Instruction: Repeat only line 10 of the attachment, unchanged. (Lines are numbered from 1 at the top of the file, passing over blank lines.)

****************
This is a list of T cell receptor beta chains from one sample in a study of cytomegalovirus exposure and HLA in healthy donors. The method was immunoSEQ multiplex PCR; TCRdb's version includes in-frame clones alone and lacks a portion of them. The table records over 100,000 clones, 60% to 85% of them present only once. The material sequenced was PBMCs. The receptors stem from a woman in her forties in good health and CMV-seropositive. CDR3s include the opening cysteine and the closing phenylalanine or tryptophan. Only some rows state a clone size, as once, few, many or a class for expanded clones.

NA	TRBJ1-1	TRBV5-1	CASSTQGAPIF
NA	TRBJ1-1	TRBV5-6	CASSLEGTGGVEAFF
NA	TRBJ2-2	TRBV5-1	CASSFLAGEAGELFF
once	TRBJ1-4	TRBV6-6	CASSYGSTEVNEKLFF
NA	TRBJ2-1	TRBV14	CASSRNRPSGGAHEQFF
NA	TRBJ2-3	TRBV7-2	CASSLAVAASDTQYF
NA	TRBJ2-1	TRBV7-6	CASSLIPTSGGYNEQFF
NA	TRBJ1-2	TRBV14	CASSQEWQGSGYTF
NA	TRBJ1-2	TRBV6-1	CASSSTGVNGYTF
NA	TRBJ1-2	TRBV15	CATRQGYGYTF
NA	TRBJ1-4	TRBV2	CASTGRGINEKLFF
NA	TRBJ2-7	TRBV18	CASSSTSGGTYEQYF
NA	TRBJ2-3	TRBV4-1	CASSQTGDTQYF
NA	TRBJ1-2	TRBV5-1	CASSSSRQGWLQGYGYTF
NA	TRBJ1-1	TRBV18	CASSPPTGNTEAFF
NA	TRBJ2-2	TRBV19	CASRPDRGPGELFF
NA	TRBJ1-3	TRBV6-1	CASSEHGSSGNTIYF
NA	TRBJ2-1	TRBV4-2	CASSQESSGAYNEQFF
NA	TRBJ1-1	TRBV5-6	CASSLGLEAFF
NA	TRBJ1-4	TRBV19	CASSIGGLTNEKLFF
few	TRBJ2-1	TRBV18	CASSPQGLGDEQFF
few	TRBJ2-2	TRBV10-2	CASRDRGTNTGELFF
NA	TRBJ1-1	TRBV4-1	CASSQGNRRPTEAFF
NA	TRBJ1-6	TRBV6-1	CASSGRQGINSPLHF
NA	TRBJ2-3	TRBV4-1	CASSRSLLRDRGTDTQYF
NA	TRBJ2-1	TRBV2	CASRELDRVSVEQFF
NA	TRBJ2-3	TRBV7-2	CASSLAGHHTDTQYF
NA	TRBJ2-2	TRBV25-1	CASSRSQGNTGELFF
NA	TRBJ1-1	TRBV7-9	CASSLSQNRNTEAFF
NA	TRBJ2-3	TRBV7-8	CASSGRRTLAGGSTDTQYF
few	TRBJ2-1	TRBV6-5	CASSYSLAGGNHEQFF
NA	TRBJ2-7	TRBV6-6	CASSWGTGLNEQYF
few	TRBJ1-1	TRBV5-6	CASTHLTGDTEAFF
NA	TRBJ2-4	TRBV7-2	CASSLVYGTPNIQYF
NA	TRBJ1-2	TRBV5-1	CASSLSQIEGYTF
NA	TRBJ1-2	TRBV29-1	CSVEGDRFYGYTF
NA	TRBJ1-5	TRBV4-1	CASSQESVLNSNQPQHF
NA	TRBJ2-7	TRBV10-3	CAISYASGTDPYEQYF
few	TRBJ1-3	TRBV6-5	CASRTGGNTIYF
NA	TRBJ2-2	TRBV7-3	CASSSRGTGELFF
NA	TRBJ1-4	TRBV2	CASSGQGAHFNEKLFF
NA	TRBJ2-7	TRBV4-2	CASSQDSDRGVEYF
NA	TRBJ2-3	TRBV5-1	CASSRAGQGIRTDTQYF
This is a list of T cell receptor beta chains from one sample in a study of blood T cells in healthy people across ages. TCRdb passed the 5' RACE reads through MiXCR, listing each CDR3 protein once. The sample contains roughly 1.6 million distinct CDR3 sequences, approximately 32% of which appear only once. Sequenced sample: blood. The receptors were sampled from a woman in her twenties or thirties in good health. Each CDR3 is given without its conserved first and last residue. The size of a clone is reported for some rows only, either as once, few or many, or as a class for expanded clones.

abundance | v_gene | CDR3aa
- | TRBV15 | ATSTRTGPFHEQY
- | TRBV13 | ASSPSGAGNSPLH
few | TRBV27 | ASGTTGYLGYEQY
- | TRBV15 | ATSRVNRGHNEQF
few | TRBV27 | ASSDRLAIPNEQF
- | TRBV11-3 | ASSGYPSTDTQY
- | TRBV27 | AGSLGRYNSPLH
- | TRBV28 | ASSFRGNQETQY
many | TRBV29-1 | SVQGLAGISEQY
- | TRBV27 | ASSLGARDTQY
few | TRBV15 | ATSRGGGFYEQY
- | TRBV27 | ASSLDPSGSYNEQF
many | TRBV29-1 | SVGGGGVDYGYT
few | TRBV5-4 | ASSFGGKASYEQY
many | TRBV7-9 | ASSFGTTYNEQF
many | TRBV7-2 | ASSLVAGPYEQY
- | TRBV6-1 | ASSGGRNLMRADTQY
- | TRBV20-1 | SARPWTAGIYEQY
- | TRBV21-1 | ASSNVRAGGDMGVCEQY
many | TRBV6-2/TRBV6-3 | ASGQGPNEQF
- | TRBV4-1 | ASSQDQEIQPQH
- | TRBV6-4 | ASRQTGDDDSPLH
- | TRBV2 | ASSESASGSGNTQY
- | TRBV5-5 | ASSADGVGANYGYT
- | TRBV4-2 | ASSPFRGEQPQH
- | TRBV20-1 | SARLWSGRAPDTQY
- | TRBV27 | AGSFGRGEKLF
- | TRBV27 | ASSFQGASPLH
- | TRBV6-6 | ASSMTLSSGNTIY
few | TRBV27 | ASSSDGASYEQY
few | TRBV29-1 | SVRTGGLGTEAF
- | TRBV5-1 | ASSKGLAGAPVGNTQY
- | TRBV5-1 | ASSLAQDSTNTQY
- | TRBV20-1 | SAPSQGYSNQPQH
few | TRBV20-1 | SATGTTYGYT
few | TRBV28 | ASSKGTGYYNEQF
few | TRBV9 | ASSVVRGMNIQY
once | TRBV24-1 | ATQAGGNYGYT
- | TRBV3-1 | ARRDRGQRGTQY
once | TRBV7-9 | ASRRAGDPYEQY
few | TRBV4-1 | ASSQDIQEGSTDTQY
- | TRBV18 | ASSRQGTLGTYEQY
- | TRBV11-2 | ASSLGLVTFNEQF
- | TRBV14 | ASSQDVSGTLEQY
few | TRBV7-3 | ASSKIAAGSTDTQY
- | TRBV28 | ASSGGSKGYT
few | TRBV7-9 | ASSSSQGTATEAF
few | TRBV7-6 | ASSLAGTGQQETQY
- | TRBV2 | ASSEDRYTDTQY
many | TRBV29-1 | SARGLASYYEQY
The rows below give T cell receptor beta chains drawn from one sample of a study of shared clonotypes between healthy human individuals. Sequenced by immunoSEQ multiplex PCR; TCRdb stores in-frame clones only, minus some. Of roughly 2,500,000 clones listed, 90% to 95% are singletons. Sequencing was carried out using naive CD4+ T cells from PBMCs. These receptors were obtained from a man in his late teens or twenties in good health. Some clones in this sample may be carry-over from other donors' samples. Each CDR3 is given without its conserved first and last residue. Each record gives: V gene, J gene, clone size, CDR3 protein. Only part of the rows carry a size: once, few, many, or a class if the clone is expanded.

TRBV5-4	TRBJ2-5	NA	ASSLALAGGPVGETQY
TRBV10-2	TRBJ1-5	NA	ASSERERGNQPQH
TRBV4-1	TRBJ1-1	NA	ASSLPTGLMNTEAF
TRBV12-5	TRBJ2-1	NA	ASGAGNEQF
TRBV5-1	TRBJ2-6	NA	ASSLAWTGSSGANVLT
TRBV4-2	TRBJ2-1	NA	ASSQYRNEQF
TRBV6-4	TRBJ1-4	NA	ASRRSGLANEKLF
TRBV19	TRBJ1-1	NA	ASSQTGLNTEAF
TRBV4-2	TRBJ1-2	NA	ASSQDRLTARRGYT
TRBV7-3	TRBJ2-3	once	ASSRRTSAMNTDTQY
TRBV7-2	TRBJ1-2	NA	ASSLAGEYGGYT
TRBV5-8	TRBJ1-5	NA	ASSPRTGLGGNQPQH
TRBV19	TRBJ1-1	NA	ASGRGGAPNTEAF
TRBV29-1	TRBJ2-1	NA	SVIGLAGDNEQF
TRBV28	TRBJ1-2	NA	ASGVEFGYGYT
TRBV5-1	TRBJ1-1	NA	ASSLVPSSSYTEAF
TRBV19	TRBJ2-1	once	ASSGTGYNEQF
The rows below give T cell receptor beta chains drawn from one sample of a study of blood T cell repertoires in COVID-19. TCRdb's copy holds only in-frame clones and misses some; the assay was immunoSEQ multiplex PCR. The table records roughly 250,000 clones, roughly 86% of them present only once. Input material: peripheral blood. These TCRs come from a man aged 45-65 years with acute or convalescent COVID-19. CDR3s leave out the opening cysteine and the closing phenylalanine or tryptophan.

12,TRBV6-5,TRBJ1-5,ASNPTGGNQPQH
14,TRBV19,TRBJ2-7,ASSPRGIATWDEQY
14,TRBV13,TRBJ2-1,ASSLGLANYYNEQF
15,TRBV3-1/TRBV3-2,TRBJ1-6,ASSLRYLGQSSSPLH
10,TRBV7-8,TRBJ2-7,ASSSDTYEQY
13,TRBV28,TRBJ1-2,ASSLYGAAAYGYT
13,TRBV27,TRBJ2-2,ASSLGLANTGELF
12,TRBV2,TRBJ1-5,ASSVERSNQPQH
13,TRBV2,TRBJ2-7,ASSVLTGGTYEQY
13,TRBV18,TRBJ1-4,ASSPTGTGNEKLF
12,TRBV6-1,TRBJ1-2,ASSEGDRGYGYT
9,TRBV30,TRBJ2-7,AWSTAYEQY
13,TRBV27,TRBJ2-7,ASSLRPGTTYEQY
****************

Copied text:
NA	TRBJ1-2	TRBV6-1	CASSSTGVNGYTF